Rohan Dave


The Artist Who Never Shared His Art

He gave birth to beautiful paintings on a desert canvas. He gazed at them for hours which turned into days; locked in his workshop, he only prayed to the powers of his vision. He never shared his work. It was his to create, his to admire and only his to abandon. Creating only for and out of himself was his principle ideology.

The word about the artist spread through the rustic village where the artist had migrated. Villagers hastened by his workshop in the evening to experience what they thought would be a pleasant escape from their routines. The artist threatened them, “If any one of you ever visits me again, I will burn each one of you alive and cast my paintings in the same fire to fuel it. You can then look at the paintings for as long as you want”. Under the soft light of the moon, his words blazed through his stormy eyes; no one spoke a word further. The villagers declared the man insane. They realized he was just a deceiver, he was no artist; just a drunkard who had lost his mind to some shattering truths of life.

The artist continued painting through the years. On one evening when the sky was a particular rare shade of midnight blue intertwined with a hue of olive, a wee boy was returning home with a sachet of oil paints and a sheet of paper. A mighty gust brought the fragile body of the boy onto the ground and the wind stole the sheet from his fingers and spit it in a big, hollow chamber of what looked like emptiness. The boy ran for it. He climbed the gate, ran further through an open door and steeply landed right in the middle of the chamber. He picked up his sheet of paper and smiled with utmost joy after taking another glimpse at the result of his favourite hobby. His eyes gently settled on another canvas. Not on the one in his hands. The canvas was stained with almost a replica of what the boy had painted a few hours ago on his own sheet. A shade to shade cast, a stroke to scene mimicry. The artist appeared with a glass of water in his hands and a bucket of rage in his eyes.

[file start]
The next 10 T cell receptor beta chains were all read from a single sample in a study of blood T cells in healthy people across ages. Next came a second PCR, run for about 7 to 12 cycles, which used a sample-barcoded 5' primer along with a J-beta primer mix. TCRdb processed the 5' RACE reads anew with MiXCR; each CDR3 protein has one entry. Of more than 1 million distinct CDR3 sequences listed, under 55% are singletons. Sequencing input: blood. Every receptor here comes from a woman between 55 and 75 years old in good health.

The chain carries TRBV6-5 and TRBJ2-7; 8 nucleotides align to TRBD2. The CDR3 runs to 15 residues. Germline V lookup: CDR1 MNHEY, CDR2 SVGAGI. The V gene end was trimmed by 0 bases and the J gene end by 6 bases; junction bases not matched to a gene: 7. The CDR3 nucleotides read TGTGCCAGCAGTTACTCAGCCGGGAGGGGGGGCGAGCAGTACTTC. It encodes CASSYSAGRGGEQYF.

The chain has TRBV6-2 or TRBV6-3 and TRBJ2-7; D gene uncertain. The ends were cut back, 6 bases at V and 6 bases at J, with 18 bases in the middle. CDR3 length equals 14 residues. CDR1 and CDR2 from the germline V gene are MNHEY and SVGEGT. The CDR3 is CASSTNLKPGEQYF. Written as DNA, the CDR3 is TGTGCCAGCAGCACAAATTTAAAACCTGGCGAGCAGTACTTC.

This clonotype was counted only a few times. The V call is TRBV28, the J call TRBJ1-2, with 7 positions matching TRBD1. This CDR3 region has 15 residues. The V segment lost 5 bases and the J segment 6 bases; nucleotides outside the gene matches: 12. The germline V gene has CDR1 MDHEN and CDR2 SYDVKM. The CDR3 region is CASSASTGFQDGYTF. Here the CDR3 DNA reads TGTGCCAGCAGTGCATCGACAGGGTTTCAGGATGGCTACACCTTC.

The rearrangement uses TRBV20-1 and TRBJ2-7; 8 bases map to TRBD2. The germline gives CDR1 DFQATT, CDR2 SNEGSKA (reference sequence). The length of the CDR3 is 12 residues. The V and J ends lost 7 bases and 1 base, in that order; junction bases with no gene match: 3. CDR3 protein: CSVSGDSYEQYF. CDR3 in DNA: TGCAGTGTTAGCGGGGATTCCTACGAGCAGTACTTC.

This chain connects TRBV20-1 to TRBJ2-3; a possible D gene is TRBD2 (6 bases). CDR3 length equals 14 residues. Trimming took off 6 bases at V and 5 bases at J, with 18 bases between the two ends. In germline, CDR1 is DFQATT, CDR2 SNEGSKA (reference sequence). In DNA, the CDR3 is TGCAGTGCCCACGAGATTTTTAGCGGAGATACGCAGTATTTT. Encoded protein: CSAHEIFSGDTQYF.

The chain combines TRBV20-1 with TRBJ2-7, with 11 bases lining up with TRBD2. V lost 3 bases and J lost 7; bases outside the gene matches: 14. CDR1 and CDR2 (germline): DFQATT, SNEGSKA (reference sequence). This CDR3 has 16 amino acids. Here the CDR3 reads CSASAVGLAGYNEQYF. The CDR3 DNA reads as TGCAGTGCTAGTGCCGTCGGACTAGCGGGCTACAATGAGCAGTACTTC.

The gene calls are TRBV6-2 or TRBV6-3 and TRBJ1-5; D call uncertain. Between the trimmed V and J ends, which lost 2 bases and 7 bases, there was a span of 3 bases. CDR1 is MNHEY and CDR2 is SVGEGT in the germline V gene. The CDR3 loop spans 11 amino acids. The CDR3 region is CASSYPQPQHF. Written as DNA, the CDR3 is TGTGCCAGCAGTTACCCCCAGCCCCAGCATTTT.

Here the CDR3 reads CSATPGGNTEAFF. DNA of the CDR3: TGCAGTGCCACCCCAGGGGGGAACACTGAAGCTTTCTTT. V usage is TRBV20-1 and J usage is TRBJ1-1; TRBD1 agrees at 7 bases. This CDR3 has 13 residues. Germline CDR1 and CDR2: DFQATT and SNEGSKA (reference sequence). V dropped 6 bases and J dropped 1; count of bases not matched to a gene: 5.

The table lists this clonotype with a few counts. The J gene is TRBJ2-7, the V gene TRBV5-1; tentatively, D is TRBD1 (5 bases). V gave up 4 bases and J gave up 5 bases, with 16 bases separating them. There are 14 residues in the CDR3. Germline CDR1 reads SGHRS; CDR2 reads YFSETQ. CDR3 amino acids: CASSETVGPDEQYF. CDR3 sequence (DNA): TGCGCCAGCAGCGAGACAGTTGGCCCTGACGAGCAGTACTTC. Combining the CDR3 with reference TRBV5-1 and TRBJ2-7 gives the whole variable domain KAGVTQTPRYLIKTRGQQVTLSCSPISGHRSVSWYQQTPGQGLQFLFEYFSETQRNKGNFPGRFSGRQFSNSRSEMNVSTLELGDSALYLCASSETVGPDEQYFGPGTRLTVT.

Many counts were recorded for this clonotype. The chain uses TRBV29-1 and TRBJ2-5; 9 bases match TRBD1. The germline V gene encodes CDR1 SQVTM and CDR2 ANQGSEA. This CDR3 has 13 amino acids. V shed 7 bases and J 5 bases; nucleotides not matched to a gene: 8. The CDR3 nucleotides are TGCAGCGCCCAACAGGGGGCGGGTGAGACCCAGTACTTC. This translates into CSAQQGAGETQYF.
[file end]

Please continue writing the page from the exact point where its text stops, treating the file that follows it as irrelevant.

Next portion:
“How dare you enter my temple?” he screamed with all the weight of the words he hadn’t spoken in years. The artist’s eyes fell on the kids painting. The buckets of rage were now upside down and he remained still for an unknown period of time. Encouraged by the calmness in the atmosphere, the kid asked him, “Where did you learn to paint like that, sir? The sky, the river? I did not see you by the bank of the river”.
The artist replied with explicit calm and broken thoughts, “Years of training. For years, many years’ worth of paint has dropped by as I have crafted thousands of skies until my vision, my devotion, my patience, and my intellect molded in harmony to give birth to this shade of sky. Through my own trials and my own learnings, I came up with this particular shade of sky. I learned to paint only from myself, and only for myself. How many years have you been painting for? How did you learn to paint that shade, kid?”

The kid turned red with joy. “Oh, I wish I could learn to do it like you one day, sir. It is beautiful. Why don’t you ever share it with the villagers? The villagers say you’re egoistic, some say you can’t dissolve criticism. My mother thinks you’re hurt and so you’ve closed. My sister told me that maybe your ideas are so ahead of its time that they won’t be accepted and so you rejected the society before even giving it a chance.”
“Enough with the questions. Where did you learn to paint like that? Who helped you imagine that? You copied my work, didn’t you, you lying filth?”, the artist demanded.
The kid immediately chirped, “Oh no, sir. I have no powers of imagination like you, sir. I have no magic to think ahead of my time, I can just see what is now. I just went outside by the river and the sky shared with me its shade of midnight blue with a hue of olive. It’s just what the evening looks like today, sir. Had the sky not shared itself, how could I have ever known that the sky is blue and that it is above and not below?” he giggled and ran towards the gate hopping in the wind, trying to hug the clouds.

The artist who never shared, shared the ache of seeing the sun behind the moon. He saw that the sun had all along shared how much he had blinded himself in his pursuit of excellence and being the best version of himself, but truly, just being a better version than others. The dark of the sun had always emitted his intoxication in trying to create a simulation of the very world he lived in, trying to compose a perfect symphony, that he had drowned deep enough to not be able to breathe the world around him, to breathe nature and what it already has to offer, because nature has always been willing to share.

A tale by Rohan Dave.
Late Summer ’18. San Francisco.

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